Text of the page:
Football, as we Americans know it, is played only in the United States. In the rest of the world, soccer, called football by everyone else, is the most popular sport. Madagascar has had a football team since about 1974. They built “Stade Municipal de Mahamasina” in 1986 to house their team, and Madagascar hosted the seventh Ocean Island Games in 2007. In 2019, Madagascar played in the quarter finals of the Africa Cup of Nations, but they haven’t made it into the World Cup playoffs yet. The stadium seats about 22,000 people, and regularly hosts rugby games as well as football, plus the occasional live music event.
Lac Anosy was created in the mid-1800s during the reign of Queen Ranavalona I, no doubt to help drain the land as she had ordered the reclaiming the area to station soldiers. Today, the artificial lake has an island in the middle, with a causeway that connects it to the southern shore. A large stele was raised in 1927, constructed to honor the Malagasy soldiers who died fighting for France during WWI. The angel was added in 1935, designed by a famous French sculptor. The guidebook describes it as a “black-winged angel,” but it looked to me as if the angel and her wings were gold-colored.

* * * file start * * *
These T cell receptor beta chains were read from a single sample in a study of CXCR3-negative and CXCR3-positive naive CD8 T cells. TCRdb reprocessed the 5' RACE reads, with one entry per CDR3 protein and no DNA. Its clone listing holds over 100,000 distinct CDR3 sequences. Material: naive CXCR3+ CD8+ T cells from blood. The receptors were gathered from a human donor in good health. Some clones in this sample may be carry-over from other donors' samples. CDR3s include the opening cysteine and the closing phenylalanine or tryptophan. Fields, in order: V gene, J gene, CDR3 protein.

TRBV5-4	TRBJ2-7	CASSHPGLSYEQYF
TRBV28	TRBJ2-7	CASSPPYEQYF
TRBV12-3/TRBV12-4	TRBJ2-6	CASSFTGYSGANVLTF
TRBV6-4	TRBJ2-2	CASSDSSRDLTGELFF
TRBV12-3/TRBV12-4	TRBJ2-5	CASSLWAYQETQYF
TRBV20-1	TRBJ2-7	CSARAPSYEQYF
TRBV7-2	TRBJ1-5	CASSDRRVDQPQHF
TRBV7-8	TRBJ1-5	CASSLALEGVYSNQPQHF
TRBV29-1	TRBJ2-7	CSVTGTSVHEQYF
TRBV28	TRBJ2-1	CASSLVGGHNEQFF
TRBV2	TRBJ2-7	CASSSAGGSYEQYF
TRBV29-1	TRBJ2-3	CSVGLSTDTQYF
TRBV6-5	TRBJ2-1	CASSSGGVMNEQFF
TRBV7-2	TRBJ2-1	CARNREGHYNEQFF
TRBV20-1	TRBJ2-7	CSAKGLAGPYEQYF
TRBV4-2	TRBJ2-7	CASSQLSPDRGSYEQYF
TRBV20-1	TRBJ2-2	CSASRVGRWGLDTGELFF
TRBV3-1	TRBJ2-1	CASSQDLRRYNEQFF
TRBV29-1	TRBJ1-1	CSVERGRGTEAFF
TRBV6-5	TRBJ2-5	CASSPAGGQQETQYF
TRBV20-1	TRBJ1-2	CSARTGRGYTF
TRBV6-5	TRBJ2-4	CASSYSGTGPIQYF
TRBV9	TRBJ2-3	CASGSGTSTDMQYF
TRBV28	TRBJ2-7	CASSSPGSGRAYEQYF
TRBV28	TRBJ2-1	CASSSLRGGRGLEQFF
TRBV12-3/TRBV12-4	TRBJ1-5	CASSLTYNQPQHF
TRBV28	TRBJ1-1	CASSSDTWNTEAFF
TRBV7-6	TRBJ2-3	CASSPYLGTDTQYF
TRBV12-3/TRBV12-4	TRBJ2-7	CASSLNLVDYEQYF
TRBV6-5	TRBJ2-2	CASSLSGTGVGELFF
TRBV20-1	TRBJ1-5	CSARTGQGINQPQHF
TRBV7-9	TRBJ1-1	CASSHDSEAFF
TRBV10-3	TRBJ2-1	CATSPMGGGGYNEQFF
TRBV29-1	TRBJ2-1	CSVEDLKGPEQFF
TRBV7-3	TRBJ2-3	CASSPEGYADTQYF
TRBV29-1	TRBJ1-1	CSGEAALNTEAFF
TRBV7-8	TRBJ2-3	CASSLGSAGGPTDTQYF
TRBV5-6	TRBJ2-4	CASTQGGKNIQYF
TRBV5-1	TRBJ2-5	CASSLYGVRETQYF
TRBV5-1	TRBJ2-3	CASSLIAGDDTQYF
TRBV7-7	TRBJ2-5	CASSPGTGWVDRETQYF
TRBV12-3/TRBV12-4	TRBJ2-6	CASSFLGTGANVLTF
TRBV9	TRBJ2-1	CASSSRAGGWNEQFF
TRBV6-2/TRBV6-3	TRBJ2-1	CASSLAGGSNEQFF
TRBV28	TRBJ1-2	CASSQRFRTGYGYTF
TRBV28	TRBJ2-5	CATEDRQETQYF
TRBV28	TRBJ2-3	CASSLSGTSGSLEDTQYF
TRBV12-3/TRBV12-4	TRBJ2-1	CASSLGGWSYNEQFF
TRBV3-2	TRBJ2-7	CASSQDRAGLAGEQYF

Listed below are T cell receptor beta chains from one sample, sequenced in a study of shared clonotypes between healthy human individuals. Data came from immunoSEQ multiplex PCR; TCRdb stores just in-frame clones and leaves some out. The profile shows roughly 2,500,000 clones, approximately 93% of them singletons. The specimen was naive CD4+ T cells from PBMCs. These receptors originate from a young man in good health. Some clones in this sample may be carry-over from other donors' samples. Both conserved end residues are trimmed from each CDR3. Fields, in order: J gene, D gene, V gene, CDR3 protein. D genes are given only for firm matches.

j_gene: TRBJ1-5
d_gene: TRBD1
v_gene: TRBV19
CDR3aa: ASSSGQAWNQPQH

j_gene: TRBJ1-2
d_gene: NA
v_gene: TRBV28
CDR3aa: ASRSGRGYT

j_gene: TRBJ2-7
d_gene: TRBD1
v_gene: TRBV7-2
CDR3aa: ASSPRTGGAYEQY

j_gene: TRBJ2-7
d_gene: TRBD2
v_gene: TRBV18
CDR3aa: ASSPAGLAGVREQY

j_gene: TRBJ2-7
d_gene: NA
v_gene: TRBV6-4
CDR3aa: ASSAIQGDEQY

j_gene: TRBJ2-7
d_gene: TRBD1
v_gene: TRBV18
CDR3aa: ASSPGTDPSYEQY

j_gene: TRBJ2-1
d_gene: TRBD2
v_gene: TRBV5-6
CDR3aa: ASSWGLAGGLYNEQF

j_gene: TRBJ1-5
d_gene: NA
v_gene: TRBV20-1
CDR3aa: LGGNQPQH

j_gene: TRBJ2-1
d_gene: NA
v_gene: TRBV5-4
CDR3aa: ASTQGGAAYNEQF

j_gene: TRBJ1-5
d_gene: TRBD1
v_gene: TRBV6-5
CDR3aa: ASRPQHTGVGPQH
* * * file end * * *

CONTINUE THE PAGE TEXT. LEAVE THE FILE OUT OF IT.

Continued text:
Nyhasy was a very nice young man who worked as an accountant and managed his aunt’s guest house. His aunt was a flight attendant and was frequently gone. The guesthouse was on a side road, and had the advantage of being quiet, but it turned out (which was not clear in the listing) that I had rented one of three bedrooms (en-suite) in the lower apartment unit. The kitchenette, dining area, and lounge area were common use areas. While I was there, two couples and a couple of young men traveling together came and went, guests in the other two bedrooms. My room didn’t feel very private, and I wanted to be closer to downtown, so I ended up moving to a hotel called the “Saka Manga.”